Sharpe Ratio

The Sharpe Ratio is Biased

That the Sharpe ratio is biased is not unknown; this was established for Gaussian returns by Miller and Gehr in 1978. In the non-Gaussian case, the analyses of Jobson and Korkie (1981), Lo (2002), and Mertens (2002) have focused on the asymptotic distribution of the Sharpe ratio, via the Central Limit Theorem and the delta method. These techniques generally establish that the estimator is asymptotically unbiased, with some specified asymptotic variance.

The lack of asymptotic bias is not terribly comforting in our world of finite, sometimes small, sample sizes. Moreover, the finite sample bias of the Sharpe ratio might be geometric, which means that we could arrive at an estimator with smaller Mean Square Error (MSE), by dividing the Sharpe by some quantity. Finding the bias of the Sharpe seems like a straightforward application of Taylor's theorem. First we write

$$\hat{\sigma}^2 = \sigma^2 \left(1 + \frac{\hat{\sigma}^2 - \sigma^2}{\sigma^2}\right)$$

We can think of $$\epsilon = \frac{\hat{\sigma^2} - \sigma^2}{\sigma^2}$$ as the error, when we perform a Taylor expansion of $$x^{-1/2}$$ around $$1$$. That expansion is

$$\left(\sigma^2 \left(1 + \epsilon\right)\right)^{-1/2} \approx \sigma^{-1}\left(1 - \frac{1}{2}\epsilon + \frac{3}{8}\epsilon^2 + \ldots \right)$$

We can use linearity of expectation to get the expectation of the Sharpe ratio (which I denote $$\hat{\zeta}$$) as follows:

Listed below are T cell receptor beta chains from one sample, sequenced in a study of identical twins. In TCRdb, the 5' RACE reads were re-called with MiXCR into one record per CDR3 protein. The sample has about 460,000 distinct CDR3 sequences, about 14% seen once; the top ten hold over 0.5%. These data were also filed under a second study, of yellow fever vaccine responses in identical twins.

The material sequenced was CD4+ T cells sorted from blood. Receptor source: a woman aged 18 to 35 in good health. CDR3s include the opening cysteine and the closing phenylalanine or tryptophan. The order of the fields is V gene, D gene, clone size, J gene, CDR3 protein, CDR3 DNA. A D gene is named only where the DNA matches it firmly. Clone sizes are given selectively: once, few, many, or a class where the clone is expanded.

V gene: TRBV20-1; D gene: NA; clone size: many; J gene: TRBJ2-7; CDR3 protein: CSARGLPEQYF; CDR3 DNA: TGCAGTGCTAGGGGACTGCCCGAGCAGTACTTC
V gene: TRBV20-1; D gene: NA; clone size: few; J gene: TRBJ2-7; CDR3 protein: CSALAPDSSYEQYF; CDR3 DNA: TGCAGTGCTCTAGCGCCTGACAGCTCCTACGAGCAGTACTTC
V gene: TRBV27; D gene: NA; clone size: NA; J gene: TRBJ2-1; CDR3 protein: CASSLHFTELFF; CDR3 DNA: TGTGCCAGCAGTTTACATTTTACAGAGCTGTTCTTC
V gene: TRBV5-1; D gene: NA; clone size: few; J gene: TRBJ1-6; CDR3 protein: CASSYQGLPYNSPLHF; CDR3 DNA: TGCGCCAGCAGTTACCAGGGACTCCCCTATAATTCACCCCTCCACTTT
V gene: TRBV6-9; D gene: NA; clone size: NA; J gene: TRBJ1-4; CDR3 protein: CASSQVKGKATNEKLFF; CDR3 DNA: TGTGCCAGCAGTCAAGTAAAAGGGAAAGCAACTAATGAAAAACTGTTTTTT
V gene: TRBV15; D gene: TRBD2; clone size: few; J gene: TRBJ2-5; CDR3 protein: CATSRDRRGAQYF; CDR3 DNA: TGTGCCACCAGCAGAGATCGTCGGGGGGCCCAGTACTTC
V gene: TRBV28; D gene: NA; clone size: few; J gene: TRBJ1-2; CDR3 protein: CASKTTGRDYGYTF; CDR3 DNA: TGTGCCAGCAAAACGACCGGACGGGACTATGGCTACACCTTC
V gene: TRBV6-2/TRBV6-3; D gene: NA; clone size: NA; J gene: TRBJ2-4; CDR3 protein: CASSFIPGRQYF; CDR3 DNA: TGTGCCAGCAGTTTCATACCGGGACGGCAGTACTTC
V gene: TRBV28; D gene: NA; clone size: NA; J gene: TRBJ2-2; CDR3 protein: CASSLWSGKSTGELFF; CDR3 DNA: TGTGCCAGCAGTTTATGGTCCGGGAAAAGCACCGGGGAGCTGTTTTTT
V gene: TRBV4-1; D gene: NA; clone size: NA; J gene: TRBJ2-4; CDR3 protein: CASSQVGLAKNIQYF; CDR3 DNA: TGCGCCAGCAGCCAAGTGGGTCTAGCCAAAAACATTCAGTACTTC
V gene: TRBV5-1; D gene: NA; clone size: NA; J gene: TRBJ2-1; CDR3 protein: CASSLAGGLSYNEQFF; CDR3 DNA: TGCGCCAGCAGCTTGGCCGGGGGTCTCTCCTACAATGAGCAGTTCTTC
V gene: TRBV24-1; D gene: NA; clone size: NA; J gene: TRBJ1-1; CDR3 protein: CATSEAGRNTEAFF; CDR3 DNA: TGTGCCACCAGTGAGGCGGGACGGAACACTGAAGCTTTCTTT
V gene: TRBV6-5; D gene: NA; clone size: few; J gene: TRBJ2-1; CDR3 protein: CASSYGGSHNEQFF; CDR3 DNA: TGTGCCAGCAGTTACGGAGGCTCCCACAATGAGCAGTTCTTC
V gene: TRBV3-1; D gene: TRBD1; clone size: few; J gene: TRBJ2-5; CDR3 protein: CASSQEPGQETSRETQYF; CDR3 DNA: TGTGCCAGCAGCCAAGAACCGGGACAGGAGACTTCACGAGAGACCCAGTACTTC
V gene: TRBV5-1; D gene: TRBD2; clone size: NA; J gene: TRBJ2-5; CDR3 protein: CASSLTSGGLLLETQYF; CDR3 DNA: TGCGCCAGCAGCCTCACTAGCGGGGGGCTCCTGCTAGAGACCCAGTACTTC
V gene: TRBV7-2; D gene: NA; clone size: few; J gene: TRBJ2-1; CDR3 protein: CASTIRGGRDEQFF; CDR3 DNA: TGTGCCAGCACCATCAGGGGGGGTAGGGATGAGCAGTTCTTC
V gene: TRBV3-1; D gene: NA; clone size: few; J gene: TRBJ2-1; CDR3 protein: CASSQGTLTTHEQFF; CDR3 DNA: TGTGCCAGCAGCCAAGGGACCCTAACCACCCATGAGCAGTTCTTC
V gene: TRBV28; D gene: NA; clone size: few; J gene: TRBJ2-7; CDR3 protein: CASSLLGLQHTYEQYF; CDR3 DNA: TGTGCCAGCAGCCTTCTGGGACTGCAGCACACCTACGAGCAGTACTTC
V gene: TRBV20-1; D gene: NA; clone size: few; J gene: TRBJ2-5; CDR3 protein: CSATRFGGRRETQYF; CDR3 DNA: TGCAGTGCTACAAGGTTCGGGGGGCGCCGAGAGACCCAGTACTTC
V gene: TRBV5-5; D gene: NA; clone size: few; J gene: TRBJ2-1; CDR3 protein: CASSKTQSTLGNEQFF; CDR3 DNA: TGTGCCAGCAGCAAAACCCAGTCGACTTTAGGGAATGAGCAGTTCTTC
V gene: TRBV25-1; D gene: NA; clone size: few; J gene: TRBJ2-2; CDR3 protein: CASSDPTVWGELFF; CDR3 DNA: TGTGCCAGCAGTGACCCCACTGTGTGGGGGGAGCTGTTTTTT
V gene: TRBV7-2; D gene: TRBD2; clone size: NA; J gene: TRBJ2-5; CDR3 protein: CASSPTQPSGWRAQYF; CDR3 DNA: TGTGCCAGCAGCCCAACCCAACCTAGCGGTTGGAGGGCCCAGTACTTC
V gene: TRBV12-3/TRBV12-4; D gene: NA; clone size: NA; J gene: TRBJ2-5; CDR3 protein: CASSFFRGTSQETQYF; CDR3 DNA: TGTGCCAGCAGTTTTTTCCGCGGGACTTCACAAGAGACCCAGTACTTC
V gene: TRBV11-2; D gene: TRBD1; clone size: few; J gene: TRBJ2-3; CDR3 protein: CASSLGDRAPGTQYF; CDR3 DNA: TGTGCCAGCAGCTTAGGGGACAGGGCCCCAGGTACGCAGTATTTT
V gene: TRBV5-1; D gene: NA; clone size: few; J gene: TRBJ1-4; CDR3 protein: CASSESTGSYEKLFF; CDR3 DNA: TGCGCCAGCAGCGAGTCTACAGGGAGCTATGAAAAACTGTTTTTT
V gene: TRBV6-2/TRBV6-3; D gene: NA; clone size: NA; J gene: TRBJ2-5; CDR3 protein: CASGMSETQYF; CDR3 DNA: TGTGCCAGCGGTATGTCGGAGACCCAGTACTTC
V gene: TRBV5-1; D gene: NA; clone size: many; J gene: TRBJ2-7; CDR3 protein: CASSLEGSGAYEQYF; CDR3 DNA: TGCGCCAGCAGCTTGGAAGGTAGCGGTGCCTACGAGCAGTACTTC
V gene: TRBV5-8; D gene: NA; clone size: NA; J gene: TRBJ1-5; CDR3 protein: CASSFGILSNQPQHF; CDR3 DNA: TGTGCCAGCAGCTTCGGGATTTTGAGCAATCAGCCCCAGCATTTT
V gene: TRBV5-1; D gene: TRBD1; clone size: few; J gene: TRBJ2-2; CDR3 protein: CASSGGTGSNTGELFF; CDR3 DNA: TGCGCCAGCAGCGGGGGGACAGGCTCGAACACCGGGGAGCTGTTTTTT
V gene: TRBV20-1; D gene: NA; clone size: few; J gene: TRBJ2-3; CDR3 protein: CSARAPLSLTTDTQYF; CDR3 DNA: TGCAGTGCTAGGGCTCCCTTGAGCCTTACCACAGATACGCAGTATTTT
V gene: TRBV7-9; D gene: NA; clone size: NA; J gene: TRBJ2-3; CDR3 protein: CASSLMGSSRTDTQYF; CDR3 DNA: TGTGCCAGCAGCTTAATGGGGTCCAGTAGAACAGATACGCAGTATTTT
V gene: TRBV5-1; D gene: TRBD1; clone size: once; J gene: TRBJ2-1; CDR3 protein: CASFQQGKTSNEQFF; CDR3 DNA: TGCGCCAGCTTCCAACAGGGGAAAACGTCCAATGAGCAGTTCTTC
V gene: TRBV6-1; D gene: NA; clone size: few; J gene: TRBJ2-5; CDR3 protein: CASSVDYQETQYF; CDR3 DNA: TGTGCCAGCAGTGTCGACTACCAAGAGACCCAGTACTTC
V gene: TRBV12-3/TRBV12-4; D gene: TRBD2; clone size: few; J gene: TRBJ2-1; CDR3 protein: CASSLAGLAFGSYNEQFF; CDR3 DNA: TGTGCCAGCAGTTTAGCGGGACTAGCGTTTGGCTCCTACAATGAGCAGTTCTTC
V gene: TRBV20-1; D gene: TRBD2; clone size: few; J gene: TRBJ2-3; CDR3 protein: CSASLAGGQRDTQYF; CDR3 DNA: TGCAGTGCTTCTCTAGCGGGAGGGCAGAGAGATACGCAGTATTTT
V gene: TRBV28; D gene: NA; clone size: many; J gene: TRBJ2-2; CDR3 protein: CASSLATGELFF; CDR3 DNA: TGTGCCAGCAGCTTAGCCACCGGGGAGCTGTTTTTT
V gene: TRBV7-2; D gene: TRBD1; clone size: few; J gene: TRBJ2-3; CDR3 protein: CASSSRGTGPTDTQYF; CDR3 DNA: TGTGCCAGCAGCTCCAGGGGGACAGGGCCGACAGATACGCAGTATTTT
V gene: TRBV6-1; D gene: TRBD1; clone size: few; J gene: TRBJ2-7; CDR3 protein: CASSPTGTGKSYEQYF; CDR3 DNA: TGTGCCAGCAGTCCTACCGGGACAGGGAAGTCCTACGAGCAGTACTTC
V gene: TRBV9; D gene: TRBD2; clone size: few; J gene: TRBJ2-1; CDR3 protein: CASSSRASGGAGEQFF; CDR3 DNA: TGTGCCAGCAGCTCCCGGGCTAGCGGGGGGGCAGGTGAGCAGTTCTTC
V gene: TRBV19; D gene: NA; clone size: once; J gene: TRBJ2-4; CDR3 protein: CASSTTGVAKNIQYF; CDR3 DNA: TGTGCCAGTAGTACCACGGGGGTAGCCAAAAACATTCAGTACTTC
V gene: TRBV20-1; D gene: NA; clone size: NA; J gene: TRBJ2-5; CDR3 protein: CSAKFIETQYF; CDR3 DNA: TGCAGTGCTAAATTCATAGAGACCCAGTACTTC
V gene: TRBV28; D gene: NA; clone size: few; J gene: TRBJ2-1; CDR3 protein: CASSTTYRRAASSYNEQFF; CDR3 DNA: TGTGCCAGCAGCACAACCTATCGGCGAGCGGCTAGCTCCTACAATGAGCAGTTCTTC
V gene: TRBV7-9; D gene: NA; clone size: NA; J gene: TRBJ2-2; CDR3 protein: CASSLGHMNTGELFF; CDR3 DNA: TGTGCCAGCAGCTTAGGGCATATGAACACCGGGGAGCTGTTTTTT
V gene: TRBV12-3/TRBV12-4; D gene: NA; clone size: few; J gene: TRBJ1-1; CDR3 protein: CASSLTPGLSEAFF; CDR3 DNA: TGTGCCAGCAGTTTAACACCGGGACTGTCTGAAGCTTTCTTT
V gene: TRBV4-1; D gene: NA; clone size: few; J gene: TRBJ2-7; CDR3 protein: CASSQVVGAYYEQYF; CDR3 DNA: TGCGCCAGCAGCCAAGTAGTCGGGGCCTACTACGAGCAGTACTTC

$$\operatorname{E}\left[\hat{\zeta}\right] = \zeta\left(1 - \frac{1}{2}\operatorname{E}\left[\hat{\mu} \frac{\hat{\sigma}^2 - \sigma^2}{\sigma^2} \right] + \frac{3}{8} \operatorname{E}\left[ \hat{\mu} \left(\frac{\hat{\sigma}^2 - \sigma^2}{\sigma^2} \right)^2 \right] + \ldots \right)$$

After some ugly computations, we arrive at

$$\operatorname{E}\left[\hat{\zeta}\right] \approx \left(1 + \frac{3}{4n} + \frac{3\kappa}{8n}\right) \zeta - \frac{1}{2n}s + \operatorname{o}\left(n^{-3/2}\right).$$

As the saying goes, a week of scratching out equations can save you an hour in the library (or 5 minutes on google). This computation has been performed before (and more importantly, vetted by an editor). The paper I should have read (and should have read a long time ago) is the 2009 paper by Yong Bao, Estimation Risk-Adjusted Sharpe Ratio and Fund Performance Ranking Under a General Return Distribution. Bao uses what he calls a 'Nagar-type expansion' (I am not familiar with the reference) by essentially splitting $$\hat{\mu}$$ into $$\mu + \left(\hat{\mu} - \mu\right)$$, then separating terms based on whether they contain $$\hat{\mu}$$ to arrive at an estimate with more terms than shown above, but greater accuracy, a $$\operatorname{o}\left(n^{-2}\right)$$ error.